Albany, NY - When individuals trapped in the grip of opioid addiction wonder where their lives may have gone wrong, they usually don't have to look any further than their own medicine cabinets. Leftover prescription medicines stored at home are a convenient and potent way for people to get hooked. According to the Centers for Disease Control and Prevention, more than 140 Americans die every day from drug overdoses, with 91 of those deaths specifically attributed to opioids.
New York, like the rest of the nation, continues to struggle with the opioid addiction crisis. A new bill, S7354, staunchly supported by Senator Terrence Murphy, prevents opioids or other unused prescriptions from being abused and protects water supplies from contamination. The bill, sponsored by Senator Kemp Hannon and Senator Tom O'Mara, creates the "Drug Take Back Act," which requires certain manufacturers to operate a take-back program to accept and properly dispose of prescription drugs. The Senate passed the bill on April 25, in time to mark National Prescription Drug Take-Back Day on Saturday, April 28.
"It's time for the pharmaceutical companies who have made billions of dollars off of pain medication to be part of the solution," Senator Murphy said. "My office gets dozens of calls a month asking for the best place to discard unwanted or unused medicine and this legislation will finally provide a unified, statewide drug take back, to be paid for by big pharma."
Senator Hannon, Chair of the Senate's Health Committee, said, "New York has an opioid epidemic demanding attention now. Communities, law enforcement, elected officials and pharmacies holding special take-back days is just not enough. More aggressive efforts to curb the tide of opioid addiction are essential. Providing New Yorkers with safe and accessible disposal methods will help prevent addiction, which often starts with misuse of unused medications. This legislation not only helps address the opioid epidemic, it makes sure all medications are properly disposed of and do not contaminate our water supplies."
"It's incredibly important to do anything and everything we can to complement and support the efforts of local law enforcement and other community leaders to combat prescription drug abuse," stated Senator O'Mara, Chair of the Senate's Environmental Conservation Committee. "These efforts include National Prescription Drug Take-Back Day coming up on April 28 and initiatives like this one to facilitate the collection, and safe and responsible disposal of unused medications. This proposal to greatly expand the number of permanent, locally based drop-off locations would be a very positive, cost-effective addition to the state's ongoing, overall strategy to protect our communities and local environments."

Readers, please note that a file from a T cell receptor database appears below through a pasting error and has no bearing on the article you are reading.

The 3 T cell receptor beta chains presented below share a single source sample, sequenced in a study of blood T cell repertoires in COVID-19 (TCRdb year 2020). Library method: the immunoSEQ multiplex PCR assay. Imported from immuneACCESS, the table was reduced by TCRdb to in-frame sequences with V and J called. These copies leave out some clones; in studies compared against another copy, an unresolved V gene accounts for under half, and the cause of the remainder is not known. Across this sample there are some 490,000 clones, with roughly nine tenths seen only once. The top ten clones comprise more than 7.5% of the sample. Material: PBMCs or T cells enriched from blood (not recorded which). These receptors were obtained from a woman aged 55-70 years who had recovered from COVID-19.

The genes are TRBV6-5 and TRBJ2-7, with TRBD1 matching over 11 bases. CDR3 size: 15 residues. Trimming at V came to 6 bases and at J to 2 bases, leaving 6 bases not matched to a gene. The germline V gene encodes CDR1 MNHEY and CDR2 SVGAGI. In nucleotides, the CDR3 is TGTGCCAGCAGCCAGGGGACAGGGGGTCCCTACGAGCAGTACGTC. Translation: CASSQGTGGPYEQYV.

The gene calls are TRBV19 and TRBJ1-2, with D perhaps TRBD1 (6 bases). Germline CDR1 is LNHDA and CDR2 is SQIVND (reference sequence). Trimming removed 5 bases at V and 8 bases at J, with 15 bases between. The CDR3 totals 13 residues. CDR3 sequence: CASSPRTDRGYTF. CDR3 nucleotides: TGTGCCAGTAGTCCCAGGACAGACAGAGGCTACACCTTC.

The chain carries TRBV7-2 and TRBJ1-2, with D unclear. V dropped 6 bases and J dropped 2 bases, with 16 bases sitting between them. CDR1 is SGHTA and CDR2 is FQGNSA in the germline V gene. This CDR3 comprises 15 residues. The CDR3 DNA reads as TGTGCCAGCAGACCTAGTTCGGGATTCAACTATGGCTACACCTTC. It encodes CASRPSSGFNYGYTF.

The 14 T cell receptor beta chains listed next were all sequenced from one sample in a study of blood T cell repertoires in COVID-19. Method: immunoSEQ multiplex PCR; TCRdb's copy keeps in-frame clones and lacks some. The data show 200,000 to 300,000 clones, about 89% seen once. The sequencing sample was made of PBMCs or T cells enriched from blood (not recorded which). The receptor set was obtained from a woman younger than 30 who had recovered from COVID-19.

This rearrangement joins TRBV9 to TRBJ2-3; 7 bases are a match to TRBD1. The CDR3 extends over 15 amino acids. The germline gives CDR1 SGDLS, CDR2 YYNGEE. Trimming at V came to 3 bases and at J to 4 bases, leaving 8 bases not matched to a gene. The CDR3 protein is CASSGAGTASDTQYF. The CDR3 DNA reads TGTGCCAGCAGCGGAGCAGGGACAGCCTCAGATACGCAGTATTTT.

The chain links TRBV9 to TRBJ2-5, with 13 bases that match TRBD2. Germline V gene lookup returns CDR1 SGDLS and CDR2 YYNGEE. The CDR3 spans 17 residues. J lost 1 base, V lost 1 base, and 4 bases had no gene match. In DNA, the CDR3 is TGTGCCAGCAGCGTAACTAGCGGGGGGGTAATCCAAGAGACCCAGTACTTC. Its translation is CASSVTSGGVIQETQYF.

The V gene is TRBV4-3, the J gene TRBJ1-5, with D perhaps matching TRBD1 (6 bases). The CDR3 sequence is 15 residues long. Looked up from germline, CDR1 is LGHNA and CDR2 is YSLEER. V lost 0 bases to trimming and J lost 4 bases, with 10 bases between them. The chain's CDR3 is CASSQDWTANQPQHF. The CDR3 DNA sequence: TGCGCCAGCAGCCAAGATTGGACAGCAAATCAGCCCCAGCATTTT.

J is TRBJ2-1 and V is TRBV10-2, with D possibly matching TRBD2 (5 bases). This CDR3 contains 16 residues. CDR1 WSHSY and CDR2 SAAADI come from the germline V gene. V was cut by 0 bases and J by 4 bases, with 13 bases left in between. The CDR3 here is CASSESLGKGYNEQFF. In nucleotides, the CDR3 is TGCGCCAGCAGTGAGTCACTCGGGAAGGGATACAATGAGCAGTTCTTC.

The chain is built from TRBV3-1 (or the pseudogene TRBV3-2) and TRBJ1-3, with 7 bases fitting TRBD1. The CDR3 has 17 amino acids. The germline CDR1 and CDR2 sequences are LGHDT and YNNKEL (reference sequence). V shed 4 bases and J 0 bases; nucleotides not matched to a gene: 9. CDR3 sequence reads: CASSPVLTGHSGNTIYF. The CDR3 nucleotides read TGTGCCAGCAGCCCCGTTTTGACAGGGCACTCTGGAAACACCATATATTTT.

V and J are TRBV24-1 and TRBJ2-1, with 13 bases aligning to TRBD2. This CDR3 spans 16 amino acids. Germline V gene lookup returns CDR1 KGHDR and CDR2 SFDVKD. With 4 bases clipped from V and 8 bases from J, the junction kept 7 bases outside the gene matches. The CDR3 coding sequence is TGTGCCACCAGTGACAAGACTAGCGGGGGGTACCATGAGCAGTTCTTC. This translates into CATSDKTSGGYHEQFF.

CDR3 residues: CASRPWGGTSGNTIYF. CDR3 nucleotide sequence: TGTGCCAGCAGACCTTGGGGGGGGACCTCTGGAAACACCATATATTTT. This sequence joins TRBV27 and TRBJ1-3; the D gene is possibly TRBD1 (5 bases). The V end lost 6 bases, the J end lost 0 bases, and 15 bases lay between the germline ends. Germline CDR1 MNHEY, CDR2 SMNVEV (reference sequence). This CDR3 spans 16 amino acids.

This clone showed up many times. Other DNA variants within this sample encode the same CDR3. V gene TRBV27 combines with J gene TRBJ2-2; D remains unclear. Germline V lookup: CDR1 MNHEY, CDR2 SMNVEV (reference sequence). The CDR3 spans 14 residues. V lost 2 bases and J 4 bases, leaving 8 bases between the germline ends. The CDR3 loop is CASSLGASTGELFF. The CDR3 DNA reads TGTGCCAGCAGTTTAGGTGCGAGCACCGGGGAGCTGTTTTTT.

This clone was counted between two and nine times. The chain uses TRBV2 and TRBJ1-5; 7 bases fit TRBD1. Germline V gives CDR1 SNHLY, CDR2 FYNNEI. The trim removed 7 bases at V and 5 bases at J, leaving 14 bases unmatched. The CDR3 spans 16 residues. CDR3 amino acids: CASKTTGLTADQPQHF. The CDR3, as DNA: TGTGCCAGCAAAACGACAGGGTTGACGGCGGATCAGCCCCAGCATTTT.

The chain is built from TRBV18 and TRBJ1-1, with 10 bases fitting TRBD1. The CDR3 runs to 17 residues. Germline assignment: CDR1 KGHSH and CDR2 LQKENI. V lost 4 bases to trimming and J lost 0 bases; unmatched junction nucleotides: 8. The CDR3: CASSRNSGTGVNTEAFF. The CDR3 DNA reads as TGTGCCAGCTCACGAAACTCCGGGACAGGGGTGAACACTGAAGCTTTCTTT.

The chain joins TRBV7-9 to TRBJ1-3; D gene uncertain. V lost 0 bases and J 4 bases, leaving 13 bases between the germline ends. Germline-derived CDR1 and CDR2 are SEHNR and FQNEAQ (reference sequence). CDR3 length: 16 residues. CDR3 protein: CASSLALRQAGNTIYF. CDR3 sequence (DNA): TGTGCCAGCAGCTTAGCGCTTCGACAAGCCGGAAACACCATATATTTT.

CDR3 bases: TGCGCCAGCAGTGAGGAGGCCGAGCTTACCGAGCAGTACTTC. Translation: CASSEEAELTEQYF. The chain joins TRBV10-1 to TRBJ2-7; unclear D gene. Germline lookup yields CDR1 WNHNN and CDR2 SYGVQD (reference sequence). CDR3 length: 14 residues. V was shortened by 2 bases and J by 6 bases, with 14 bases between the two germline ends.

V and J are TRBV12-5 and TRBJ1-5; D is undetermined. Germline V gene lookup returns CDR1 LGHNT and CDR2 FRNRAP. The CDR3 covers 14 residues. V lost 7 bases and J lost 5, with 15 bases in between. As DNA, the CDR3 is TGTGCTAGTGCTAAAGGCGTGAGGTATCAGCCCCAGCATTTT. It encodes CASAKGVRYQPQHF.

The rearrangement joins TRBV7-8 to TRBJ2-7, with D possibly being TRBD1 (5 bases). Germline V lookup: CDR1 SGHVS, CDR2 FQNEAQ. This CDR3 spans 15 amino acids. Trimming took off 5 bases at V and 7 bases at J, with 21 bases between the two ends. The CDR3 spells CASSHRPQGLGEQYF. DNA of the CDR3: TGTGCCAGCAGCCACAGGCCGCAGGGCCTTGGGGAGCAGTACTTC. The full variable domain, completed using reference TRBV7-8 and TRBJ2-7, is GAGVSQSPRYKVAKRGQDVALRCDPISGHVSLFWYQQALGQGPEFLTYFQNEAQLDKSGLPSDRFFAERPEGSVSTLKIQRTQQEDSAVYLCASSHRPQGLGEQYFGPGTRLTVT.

The Drug Take Back Act holds pharmaceutical manufacturers responsible for all costs of the take-back program, ranging from public education and awareness to drug collection, transport, and destruction. The Act further requires chain pharmacies and mail-order pharmacies to provide consumers with collection options including drop boxes and prepaid mail-back envelopes.
In addition to getting excess drugs out of medicine cabinets where they are ripe for abuse, a statewide drug take back program will help ensure these and other drugs are not improperly disposed of by flushing or other means that results in harm to our water bodies and impacts aquatic life. Last year New York made a historic $2.5 billion investment in improving and protecting our water, keeping drugs out of our water supplies is an absolute necessity.
Senator Murphy has operated a highly successful "Shed the Meds" program since taking office in 2014. The prescription drop-off program, conducted in conjunction with local police departments and drug treatment organizations at various locations throughout the 40th Senate District, takes more than 1,000 pounds of prescription drugs out of circulation each year. "Shed the Meds" and other community-based take-back programs served as the impetus for the Drug Take Back Act legislation.
Senator Murphy also co-chaired the Senate's Task Force on Heroin and Opioid Addiction. Traveling across New York State he heard first hand accounts of people from all parts of the state struggling due to addiction to opioids and painkillers. As a result of his leadership role, New York passed milestone legislation to limit prescriptions to seven days for acute injuries, enhanced education requirements for prescribers and battled the insurance industry to reduce hurdles for those seeking treatment. Senator Murphy currently remains an active member of the task force.
Murphy continued, "We often see the first supply of opioids an addict usually gets is leftover medication that was prescribed to a family member or friend. In order to break the cycle of addiction, we need to cut off this supply and dispose of these drugs before they can be abused or discarded in our water supply. Just as individuals can return toner cartridges, car batteries or motor oil to the businesses they purchased them from, New Yorkers should be able to dispose of potentially hazardous drugs, whether it's through a prepaid envelope, or by putting it in a drop box."
The Senate passed a second bill, S6673, on April 25 that requires the state Departments of Health and Environmental Conservation to create, maintain, and regularly update a statewide web-based listing of prescription drug disposal sites, events, and other disposal options for consumers. The site would be searchable by zip code so New Yorkers can find a site closest to them when they need to get rid of prescriptions or other drugs in their homes.
The bills were sent to the Assembly.